Syrian government forces and their allies fought insurgents near Aleppo on Monday and jets conducted raids around a nearby town seized by Islamist rebels, a monitoring group said, as Syria's military said a ceasefire in Aleppo would be extended by 48 hours starting on Tuesday.
A recent surge in bloodshed in Aleppo, Syria's largest city before the war, wrecked the 10-week-old, partial truce sponsored by Washington and Moscow that had allowed U.N.-brokered peace talks to convene in Geneva.
The United States and Russia, which support rival sides in the civil war, said they would work to revive the February "cessation of hostilities" agreement that reduced fighting in parts of the country for several weeks.
Asaad al-Zoubi, the chief negotiator for the main Syrian opposition at the Geneva talks, criticized the extended Aleppo truce, telling Al Jazeera television that such measures served only to allow thousands of reinforcing troops to be sent from Iran, which is supporting Syrian President Bashar al-Assad
Russia's military intervention last September helped Assad reverse some rebel gains in the west of the country, including in Aleppo province.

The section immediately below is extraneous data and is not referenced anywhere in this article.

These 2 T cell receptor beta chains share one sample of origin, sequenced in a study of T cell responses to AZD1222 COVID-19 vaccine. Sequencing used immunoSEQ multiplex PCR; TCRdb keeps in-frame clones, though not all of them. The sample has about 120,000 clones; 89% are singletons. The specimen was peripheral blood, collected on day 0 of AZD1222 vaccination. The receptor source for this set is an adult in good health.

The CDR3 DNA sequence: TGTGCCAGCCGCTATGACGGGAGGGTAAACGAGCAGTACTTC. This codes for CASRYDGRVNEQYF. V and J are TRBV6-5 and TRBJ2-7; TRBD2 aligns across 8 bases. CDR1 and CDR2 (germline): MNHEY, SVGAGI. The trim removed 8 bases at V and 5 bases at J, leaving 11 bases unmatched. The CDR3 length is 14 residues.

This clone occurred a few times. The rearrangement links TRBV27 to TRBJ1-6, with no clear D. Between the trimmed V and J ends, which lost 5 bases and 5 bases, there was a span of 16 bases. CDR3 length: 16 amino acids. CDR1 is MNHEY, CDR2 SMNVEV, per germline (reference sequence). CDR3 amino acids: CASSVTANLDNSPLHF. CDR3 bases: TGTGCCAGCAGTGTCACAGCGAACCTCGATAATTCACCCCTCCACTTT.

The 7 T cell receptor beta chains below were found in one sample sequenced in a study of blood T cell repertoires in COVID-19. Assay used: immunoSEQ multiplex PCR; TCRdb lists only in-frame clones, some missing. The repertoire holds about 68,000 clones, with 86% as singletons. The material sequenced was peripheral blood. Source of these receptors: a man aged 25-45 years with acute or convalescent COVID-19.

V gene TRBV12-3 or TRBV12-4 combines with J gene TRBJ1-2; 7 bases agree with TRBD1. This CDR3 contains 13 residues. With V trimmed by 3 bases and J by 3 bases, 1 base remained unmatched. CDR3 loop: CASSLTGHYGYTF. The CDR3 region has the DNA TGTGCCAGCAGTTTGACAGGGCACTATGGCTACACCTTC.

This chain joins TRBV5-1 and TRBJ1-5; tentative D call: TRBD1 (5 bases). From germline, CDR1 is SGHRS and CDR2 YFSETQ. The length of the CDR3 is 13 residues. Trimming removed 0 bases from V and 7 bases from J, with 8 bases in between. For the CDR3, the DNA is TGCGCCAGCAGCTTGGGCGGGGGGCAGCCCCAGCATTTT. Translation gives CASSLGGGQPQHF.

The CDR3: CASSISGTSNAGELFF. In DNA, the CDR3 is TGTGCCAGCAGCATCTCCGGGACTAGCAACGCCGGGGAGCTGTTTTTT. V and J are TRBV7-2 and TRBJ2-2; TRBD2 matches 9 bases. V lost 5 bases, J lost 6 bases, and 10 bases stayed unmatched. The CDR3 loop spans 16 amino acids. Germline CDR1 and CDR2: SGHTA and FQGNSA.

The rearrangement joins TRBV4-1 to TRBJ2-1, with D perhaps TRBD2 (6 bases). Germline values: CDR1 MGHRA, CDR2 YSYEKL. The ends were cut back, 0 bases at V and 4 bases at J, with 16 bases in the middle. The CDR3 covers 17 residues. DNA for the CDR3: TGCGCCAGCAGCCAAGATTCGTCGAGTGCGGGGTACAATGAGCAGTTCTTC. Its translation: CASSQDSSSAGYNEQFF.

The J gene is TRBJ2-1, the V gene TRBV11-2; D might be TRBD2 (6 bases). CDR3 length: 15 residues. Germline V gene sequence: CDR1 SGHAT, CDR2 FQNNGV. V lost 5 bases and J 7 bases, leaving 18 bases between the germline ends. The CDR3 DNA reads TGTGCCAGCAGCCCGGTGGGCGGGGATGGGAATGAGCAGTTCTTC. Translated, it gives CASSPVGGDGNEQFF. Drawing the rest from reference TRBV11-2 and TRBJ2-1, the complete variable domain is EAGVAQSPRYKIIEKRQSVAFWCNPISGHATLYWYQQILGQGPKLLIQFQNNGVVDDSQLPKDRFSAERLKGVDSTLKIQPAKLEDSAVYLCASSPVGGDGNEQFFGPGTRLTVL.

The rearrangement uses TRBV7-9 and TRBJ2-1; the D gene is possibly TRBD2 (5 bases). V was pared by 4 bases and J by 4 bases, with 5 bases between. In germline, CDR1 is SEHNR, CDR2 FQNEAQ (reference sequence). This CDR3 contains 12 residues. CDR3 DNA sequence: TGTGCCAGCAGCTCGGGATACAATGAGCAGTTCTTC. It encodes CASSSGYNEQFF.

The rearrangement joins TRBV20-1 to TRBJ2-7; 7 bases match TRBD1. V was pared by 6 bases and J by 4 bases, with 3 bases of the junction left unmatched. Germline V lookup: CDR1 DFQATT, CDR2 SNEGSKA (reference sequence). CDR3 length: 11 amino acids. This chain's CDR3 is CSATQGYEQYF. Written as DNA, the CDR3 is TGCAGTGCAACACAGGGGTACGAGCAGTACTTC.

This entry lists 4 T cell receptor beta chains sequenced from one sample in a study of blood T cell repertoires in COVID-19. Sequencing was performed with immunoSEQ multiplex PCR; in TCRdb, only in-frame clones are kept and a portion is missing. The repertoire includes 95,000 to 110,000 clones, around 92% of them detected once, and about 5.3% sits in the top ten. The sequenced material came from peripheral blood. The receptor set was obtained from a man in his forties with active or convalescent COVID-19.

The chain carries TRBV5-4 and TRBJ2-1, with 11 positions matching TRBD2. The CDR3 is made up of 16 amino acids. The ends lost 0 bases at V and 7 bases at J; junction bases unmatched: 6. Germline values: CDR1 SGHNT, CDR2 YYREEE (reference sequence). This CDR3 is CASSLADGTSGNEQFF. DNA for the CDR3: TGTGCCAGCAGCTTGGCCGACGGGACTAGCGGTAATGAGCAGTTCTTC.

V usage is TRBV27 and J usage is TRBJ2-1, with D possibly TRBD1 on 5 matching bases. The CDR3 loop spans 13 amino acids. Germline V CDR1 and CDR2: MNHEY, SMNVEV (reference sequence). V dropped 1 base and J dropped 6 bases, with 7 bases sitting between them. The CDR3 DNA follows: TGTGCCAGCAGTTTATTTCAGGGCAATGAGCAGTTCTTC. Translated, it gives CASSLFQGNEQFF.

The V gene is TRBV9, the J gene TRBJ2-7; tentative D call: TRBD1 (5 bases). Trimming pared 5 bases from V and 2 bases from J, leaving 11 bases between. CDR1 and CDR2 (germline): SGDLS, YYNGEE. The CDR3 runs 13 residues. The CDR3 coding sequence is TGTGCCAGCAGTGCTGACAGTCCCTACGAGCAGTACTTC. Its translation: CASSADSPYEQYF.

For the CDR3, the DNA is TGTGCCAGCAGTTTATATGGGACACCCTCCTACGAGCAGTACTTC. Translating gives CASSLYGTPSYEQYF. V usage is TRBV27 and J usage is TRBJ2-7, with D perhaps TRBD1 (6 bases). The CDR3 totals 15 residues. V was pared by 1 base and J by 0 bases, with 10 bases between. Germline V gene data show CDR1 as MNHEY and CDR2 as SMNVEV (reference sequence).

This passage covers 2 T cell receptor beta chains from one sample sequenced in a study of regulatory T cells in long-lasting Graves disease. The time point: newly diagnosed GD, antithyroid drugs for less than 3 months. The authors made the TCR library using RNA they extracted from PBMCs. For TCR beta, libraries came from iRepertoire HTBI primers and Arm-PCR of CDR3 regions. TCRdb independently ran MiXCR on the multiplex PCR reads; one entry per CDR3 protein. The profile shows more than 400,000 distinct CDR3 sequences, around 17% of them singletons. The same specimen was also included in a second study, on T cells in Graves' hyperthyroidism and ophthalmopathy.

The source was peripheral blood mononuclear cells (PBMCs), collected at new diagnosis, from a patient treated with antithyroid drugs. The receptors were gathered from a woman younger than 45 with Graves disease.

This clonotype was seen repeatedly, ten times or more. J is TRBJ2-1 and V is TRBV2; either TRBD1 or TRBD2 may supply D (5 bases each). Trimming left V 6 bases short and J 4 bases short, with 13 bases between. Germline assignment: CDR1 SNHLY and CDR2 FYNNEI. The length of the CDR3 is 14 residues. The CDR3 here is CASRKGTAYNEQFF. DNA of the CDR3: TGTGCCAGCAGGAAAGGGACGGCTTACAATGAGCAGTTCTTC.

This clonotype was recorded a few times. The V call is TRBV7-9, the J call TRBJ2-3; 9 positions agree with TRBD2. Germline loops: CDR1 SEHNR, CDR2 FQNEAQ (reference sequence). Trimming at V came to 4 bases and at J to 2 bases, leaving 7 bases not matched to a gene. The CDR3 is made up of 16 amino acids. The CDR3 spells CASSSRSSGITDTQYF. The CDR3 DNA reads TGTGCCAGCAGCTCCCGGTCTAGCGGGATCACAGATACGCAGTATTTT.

But insurgents captured the town of Khan Touman last week, inflicting a rare setback on government forces and allied Iranian troops who suffered heavy losses in the fighting. Several Iranian soldiers were captured in the clashes, a senior Iranian lawmaker said on Monday.
The city of Aleppo is one of the biggest strategic prizes in a war now in its sixth year, and has been divided into government and rebel-held zones through much of the conflict.
The Observatory said warplanes struck rebel-held areas of the city early on Monday, and rebels fired shells into government-held neighborhoods.
Moscow also appears to have built up substantial ground forces in various locations in Syria. There are no reliable numbers on Russian troop levels in the country but it appeared to us that there were at least several thousand troops on the ground along with modern weaponry and infrastructure.
The Hmeymim air base on the outskirts of Latakia, on the country's northwest coast, is a mix of an existing Syrian military airfield and container housing units that the Russians have set up. The camp is large, modern, and well-maintained.
The professionalism of the troops and the pristine state of the equipment they were using showed the Russian military has come a long way since it began a major modernization program several years ago. Aside from dozens of jets, Russia also has a wide range of combat helicopters, main battle tanks, armored personnel carriers and surface-to-air missile systems.